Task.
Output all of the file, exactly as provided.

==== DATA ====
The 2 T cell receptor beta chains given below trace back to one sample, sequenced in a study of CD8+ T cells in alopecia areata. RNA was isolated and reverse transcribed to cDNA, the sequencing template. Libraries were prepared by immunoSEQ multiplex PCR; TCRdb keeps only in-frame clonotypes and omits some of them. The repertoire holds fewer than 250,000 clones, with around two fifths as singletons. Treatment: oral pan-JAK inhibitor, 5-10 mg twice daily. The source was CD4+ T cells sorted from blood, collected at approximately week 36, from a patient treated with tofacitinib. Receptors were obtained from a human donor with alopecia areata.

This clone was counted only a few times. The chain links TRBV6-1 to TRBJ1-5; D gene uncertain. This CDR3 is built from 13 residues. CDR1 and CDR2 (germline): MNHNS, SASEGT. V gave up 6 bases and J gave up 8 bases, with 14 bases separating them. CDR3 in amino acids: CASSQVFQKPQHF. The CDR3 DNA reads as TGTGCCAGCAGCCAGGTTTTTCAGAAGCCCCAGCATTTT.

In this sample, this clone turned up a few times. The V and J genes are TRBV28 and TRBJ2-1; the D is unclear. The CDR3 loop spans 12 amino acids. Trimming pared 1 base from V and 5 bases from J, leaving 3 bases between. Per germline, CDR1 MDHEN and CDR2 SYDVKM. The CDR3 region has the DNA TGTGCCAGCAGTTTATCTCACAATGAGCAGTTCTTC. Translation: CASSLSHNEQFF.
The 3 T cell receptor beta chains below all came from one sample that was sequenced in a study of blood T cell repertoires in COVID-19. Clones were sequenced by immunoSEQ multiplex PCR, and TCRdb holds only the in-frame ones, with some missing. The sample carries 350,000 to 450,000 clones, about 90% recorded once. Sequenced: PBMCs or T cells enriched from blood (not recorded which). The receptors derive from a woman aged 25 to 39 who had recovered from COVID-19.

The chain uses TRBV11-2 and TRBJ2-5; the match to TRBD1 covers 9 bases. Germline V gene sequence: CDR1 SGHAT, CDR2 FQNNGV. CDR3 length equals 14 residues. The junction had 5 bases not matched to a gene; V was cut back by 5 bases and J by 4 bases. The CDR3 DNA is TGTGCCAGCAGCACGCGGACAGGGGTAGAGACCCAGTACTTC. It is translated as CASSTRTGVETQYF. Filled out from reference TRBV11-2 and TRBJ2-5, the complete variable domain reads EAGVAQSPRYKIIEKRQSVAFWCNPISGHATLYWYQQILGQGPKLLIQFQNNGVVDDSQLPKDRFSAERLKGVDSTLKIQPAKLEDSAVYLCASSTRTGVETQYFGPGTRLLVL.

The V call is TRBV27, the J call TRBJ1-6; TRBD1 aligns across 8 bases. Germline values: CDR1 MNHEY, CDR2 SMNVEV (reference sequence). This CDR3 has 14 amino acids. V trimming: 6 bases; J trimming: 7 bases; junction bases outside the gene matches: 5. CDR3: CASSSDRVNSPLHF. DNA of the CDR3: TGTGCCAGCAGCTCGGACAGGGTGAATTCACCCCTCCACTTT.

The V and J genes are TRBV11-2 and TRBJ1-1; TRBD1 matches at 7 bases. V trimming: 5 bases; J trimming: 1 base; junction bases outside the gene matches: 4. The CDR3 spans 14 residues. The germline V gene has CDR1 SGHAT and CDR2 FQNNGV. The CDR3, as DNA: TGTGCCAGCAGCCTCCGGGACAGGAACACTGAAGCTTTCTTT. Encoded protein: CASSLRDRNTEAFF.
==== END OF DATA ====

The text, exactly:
The 2 T cell receptor beta chains given below trace back to one sample, sequenced in a study of CD8+ T cells in alopecia areata. RNA was isolated and reverse transcribed to cDNA, the sequencing template. Libraries were prepared by immunoSEQ multiplex PCR; TCRdb keeps only in-frame clonotypes and omits some of them. The repertoire holds fewer than 250,000 clones, with around two fifths as singletons. Treatment: oral pan-JAK inhibitor, 5-10 mg twice daily. The source was CD4+ T cells sorted from blood, collected at approximately week 36, from a patient treated with tofacitinib. Receptors were obtained from a human donor with alopecia areata.

This clone was counted only a few times. The chain links TRBV6-1 to TRBJ1-5; D gene uncertain. This CDR3 is built from 13 residues. CDR1 and CDR2 (germline): MNHNS, SASEGT. V gave up 6 bases and J gave up 8 bases, with 14 bases separating them. CDR3 in amino acids: CASSQVFQKPQHF. The CDR3 DNA reads as TGTGCCAGCAGCCAGGTTTTTCAGAAGCCCCAGCATTTT.

In this sample, this clone turned up a few times. The V and J genes are TRBV28 and TRBJ2-1; the D is unclear. The CDR3 loop spans 12 amino acids. Trimming pared 1 base from V and 5 bases from J, leaving 3 bases between. Per germline, CDR1 MDHEN and CDR2 SYDVKM. The CDR3 region has the DNA TGTGCCAGCAGTTTATCTCACAATGAGCAGTTCTTC. Translation: CASSLSHNEQFF.
The 3 T cell receptor beta chains below all came from one sample that was sequenced in a study of blood T cell repertoires in COVID-19. Clones were sequenced by immunoSEQ multiplex PCR, and TCRdb holds only the in-frame ones, with some missing. The sample carries 350,000 to 450,000 clones, about 90% recorded once. Sequenced: PBMCs or T cells enriched from blood (not recorded which). The receptors derive from a woman aged 25 to 39 who had recovered from COVID-19.

The chain uses TRBV11-2 and TRBJ2-5; the match to TRBD1 covers 9 bases. Germline V gene sequence: CDR1 SGHAT, CDR2 FQNNGV. CDR3 length equals 14 residues. The junction had 5 bases not matched to a gene; V was cut back by 5 bases and J by 4 bases. The CDR3 DNA is TGTGCCAGCAGCACGCGGACAGGGGTAGAGACCCAGTACTTC. It is translated as CASSTRTGVETQYF. Filled out from reference TRBV11-2 and TRBJ2-5, the complete variable domain reads EAGVAQSPRYKIIEKRQSVAFWCNPISGHATLYWYQQILGQGPKLLIQFQNNGVVDDSQLPKDRFSAERLKGVDSTLKIQPAKLEDSAVYLCASSTRTGVETQYFGPGTRLLVL.

The V call is TRBV27, the J call TRBJ1-6; TRBD1 aligns across 8 bases. Germline values: CDR1 MNHEY, CDR2 SMNVEV (reference sequence). This CDR3 has 14 amino acids. V trimming: 6 bases; J trimming: 7 bases; junction bases outside the gene matches: 5. CDR3: CASSSDRVNSPLHF. DNA of the CDR3: TGTGCCAGCAGCTCGGACAGGGTGAATTCACCCCTCCACTTT.

The V and J genes are TRBV11-2 and TRBJ1-1; TRBD1 matches at 7 bases. V trimming: 5 bases; J trimming: 1 base; junction bases outside the gene matches: 4. The CDR3 spans 14 residues. The germline V gene has CDR1 SGHAT and CDR2 FQNNGV. The CDR3, as DNA: TGTGCCAGCAGCCTCCGGGACAGGAACACTGAAGCTTTCTTT. Encoded protein: CASSLRDRNTEAFF.